Nintendo and DeNA

In 2015 Nintendo will take its first major steps on games for smartphones and tablets, no doubt combining the expertise of partners DeNA and also lessons learned from some eShop experiments, such as free-to-play titles Pokémon Shuffle, Steel Diver: Sub Wars and Rusty's Real Deal Baseball. The first of those listed 3DS games has certainly been contentious, with its microtransactions not being universally popular.

Gaming on smart devices does carry some negative connotations, with some opinion tying these titles to manipulative and expensive free-to-play models, where the balance of gameplay and value can be hard to find. Part of the resistance, among fans, to Nintendo bringing its IPs to iOS and Android can be the concern that, in pursuing those models, the company's franchises will have their reputations damaged.

Satoru Iwata addressed that point in an interview with TIME, insisting that Nintendo will strive to find the correct balance to protect its iconic brands.

I understand that, unlike the package model for dedicated game systems, the free-to-start type of business model is more widely adopted for games on smart devices, and the free-to-start model will naturally be an option for us to consider. On the other hand, even in the world of smart device apps, the business model continues to change. Accordingly, for each title, we will discuss with DeNA and decide the most appropriate payment method. So, specifically to your question, both can be options, and if a new Nintendo-like invention comes of it, then all the better.

On the other hand, Nintendo does not intend to choose payment methods that may hurt Nintendo's brand image or our IP, which parents feel comfortable letting their children play with. Also, it's even more important for us to consider how we can get as many people around the world as possible to play Nintendo smart device apps, rather than to consider which payment system will earn the most money.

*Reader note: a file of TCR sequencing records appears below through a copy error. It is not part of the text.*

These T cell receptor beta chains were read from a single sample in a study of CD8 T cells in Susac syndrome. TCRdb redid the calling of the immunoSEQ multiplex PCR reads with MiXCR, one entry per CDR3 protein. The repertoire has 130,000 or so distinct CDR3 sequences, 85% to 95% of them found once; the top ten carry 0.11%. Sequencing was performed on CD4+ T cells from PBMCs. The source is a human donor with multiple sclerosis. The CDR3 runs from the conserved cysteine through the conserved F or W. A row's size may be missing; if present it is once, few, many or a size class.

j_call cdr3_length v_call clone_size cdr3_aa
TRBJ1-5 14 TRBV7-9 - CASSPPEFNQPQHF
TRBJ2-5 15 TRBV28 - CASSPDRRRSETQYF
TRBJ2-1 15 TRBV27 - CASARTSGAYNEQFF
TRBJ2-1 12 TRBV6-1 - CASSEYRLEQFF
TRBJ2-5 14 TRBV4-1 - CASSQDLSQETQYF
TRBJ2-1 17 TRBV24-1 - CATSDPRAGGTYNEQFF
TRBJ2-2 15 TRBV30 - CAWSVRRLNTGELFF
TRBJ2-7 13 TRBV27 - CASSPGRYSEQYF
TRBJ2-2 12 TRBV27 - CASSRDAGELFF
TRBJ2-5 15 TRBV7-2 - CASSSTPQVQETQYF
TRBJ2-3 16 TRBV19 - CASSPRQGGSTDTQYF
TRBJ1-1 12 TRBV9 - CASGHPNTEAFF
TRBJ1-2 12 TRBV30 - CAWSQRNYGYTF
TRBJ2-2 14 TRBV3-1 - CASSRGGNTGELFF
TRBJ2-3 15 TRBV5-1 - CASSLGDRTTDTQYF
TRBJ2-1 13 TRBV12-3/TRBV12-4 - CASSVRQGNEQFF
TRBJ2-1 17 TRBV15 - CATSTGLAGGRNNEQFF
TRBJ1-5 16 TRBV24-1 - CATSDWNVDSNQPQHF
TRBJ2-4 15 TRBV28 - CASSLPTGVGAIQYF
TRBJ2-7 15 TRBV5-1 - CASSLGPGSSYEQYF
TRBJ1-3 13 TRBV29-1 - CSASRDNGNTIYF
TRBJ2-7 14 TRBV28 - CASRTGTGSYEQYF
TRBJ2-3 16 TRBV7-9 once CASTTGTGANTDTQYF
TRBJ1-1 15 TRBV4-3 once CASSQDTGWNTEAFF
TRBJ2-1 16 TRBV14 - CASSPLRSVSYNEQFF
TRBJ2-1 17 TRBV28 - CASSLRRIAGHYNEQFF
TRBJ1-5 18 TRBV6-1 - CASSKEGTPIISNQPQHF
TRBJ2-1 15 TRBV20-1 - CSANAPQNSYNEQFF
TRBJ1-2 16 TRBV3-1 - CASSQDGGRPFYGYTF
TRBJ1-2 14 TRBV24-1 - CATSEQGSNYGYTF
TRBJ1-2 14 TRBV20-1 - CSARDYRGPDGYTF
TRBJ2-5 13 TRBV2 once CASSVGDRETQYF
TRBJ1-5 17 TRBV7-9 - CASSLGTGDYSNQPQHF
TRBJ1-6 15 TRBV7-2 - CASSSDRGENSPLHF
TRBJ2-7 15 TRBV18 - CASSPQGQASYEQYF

Though specifics on what these smart device experiences will be are under wraps, the Nintendo President is keen to emphasize that the company's approach to unique, interesting experiences will be a distinct part of its efforts on these new platforms.

Let me explain so that nobody will misunderstand: I have never intended to dismiss the entertainment experiences that people are enjoying on smart devices or any other media. On the other hand, my understanding is that, on smart devices, the main demand is for very accessible games which smart device users can easily start and easily finish. These are not necessarily the characteristics that people demand from games for dedicated video game systems. Actually, this is one of the reasons why we believe that we should not port games for dedicated game systems to smart devices just as they are because doing so will not fully satisfy the needs of the smart device consumers. In other words, even when multiple systems can run games, I believe the entertainment experiences that the consumers demand vary from system to system.

...We believe that we will be able to use smart devices in a very unique way so that they can be a bridge to our dedicated game systems, and at the same time, that we will be able to deliver unique experiences to the users of smart devices. As you know, even before the advent of smart devices, we employed touchscreens for our games with Nintendo DS, and we also adopted accelerometers for our Wii Remotes faster than smart devices did, and produced unique games. By utilizing our unique know-how in areas like these, I believe we will be able to come up with unique propositions for consumers.

When asked about what Nintendo will do 'right' in comparison to other developers in the smart device market, Iwata-san stated that we can expect multiple titles to arrive within a short space of time. Rather than go for one hit to be iterated in minor ways, multiple IPs will be used for a variety of experiences.

Most mobile game makers who have yielded tangible business results appear to be dependent on a single hit title. For Nintendo, being able to make use of the enormous IP library that we have carefully nurtured for more than 30 years is a major strength. We would like to create several hit titles simultaneously by effectively leveraging the appeal of Nintendo IP, which many people around the world are familiar with.

For those resistant to the idea of the likes of Mario, Legend of Zelda and Metroid on smartphones, this isn't exactly good news. As we have argued in a recent editorial, however, this is the reality in which we find ourselves.

Let us know what you think about these various comments from Satoru Iwata on Nintendo smart device plans.